By Guy Page
The first-in-the-nation “liquid air” power storage and generating plant announced Wednesday could be a game-changer for solar and wind power in Vermont.
Highview Power of London, England and Encore Energy of Burlington announced plans to build a 50 megawatt power storage facility in northern Vermont.
How does it work?
Like the rechargeable radio battery attached to the stationary bicycle on Gilligan’s Island, the proposed 50 megawatt Highview Power storage/generation facility would store electricity created by spinning wind turbines or photovoltaic solar panels. As planned, such a system could solve solar and wind power’s Achilles Heel of “intermittency.” Solar and wind depend on the vagaries of weather. Sure, their fuels are free, renewable and zero-carbon. But unlike fossil fuels and to a lesser extent hydro and nuclear, they’re unreliable. Imagine lazy Gilligan stopping pedaling right when the Skipper is about to find out when the rescue plane is coming, and you get the idea. Sometimes they make too much power, risking damage to power lines and other infrastructure.
Where would it be located?
The press release only says “northern Vermont.” But it stands to reason that the site ideally would be located in northeastern Vermont. Intermittency has been a particular worry in the Northeast Kingdom, where wind farms and a growing number of large-scale solar facilities have raised concerns among Vermont regulators that that the grid could become dangerously overloaded. Highview said “the Vermont facility will contribute to resolving the longstanding energy transmission challenges surrounding the state’s Sheffield-Highgate Export Interface (SHEI) and enable the efficient transport of excess power from renewable energy sources, such as solar and wind power to help integrate them on the power grid.”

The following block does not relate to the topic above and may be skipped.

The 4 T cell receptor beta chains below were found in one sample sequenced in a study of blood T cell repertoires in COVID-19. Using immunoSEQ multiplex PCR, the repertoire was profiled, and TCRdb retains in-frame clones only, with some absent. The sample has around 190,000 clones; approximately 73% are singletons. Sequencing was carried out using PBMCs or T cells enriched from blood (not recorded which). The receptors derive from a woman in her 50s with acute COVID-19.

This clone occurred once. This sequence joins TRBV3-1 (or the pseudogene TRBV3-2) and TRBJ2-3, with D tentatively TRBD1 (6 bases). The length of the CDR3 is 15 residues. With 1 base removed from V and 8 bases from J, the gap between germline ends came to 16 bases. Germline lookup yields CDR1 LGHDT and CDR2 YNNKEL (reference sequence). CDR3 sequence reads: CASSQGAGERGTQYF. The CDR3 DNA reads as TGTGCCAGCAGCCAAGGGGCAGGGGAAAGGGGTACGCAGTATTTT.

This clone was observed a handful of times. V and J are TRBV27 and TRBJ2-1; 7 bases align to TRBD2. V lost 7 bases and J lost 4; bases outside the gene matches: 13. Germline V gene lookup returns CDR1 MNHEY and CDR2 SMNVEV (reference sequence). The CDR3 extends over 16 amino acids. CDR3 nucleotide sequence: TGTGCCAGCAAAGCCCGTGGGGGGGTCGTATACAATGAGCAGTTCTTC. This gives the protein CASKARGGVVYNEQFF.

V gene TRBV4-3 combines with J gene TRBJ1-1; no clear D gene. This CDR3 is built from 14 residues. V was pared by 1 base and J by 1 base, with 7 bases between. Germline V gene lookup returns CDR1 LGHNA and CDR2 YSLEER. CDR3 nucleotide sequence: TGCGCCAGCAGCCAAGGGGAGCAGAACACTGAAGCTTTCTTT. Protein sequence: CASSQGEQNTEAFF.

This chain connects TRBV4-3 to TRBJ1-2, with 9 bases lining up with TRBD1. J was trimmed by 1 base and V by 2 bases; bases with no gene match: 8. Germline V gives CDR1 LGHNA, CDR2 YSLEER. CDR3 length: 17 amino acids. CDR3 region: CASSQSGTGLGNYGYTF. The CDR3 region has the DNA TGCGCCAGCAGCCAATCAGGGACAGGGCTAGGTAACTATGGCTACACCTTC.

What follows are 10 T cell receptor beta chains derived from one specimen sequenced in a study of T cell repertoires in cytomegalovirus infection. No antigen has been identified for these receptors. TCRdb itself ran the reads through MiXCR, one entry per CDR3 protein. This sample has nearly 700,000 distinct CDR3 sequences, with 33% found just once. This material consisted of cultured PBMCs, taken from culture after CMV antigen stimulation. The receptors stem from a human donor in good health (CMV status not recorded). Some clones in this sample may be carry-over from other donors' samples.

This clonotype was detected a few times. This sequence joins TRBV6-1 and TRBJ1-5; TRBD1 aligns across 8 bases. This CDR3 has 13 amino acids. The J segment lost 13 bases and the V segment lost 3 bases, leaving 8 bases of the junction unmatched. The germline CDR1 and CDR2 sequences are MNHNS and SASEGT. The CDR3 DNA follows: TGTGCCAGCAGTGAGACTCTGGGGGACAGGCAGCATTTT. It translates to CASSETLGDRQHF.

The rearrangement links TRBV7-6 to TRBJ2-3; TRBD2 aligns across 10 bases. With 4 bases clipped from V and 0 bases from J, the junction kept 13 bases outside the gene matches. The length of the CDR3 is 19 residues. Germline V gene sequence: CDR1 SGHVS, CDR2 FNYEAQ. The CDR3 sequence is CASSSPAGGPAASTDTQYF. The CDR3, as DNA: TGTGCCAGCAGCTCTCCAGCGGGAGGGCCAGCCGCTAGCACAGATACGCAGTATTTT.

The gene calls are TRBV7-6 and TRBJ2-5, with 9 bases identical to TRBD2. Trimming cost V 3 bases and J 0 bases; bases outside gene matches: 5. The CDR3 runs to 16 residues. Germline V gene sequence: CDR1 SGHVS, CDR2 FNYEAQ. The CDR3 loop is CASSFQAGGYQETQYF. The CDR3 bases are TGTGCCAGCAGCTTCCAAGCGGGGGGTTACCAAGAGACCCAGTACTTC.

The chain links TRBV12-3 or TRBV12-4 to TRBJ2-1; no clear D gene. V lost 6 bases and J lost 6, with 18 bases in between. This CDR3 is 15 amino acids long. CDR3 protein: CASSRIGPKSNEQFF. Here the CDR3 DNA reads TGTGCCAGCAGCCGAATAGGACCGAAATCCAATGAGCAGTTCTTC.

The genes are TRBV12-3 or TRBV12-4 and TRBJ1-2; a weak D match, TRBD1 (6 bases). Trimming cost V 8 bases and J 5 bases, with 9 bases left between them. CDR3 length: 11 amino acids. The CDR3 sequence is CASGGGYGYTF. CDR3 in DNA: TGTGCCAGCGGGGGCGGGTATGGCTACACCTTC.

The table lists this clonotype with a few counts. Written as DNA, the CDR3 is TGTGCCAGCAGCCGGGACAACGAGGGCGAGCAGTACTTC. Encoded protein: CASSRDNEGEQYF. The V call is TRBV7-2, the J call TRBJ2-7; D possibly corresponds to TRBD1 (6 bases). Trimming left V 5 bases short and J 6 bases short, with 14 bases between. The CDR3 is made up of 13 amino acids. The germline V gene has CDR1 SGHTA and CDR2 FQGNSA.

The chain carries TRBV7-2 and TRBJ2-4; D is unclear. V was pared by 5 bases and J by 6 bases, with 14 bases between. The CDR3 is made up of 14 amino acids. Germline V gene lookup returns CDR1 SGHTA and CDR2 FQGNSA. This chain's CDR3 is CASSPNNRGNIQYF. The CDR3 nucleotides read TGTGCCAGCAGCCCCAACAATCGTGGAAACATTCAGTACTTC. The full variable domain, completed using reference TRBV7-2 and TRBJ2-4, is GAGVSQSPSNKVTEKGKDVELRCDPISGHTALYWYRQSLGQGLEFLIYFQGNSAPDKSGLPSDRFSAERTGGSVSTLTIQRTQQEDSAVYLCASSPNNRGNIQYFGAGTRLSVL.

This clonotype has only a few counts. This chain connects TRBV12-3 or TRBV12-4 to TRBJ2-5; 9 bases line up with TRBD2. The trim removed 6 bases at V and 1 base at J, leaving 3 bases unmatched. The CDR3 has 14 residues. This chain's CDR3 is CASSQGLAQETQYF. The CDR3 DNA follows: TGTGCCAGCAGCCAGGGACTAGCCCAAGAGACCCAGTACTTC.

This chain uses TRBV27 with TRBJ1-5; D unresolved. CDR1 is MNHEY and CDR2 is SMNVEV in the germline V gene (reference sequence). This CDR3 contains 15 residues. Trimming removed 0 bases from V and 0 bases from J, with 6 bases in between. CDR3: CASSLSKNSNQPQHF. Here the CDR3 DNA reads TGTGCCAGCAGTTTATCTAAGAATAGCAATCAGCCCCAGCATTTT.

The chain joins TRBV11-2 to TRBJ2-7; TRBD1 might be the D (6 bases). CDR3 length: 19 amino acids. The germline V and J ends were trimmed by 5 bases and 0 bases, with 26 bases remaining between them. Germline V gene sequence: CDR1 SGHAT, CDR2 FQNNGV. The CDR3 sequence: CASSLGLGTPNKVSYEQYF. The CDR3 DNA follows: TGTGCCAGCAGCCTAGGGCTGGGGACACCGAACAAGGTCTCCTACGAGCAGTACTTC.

Utilities, regulators and transmission grid operators have puttered around the intermittency problem with better real-time weather modeling and “buffering” turbine and grid improvements. It all helps. But the basic problem is still there. That’s why battery storage is seen as the decisive longterm solution to intermittency. There’s nothing new about grid-scale battery storage, but “liquid air” technology is new and breathtaking in its simplicity – at least on the theoretical level, a Dec. 19 Environment and Energy Leader blog post explains:
Highview Power says its proprietary liquid air energy storage system, called CRYOBattery, uses excess or off-peak electricity to clean and compress air, which gets stored in liquid form inside insulated tanks at extremely cold temperatures.
Air turns to liquid when cooled down to -196°C (-320°F), and can then be stored very efficiently in insulated, low pressure vessels,” Highview Power’s site explains. “Exposure to ambient temperatures causes rapid re-gasification and a 700-fold expansion in volume, which is then used to drive a turbine and create electricity without combustion.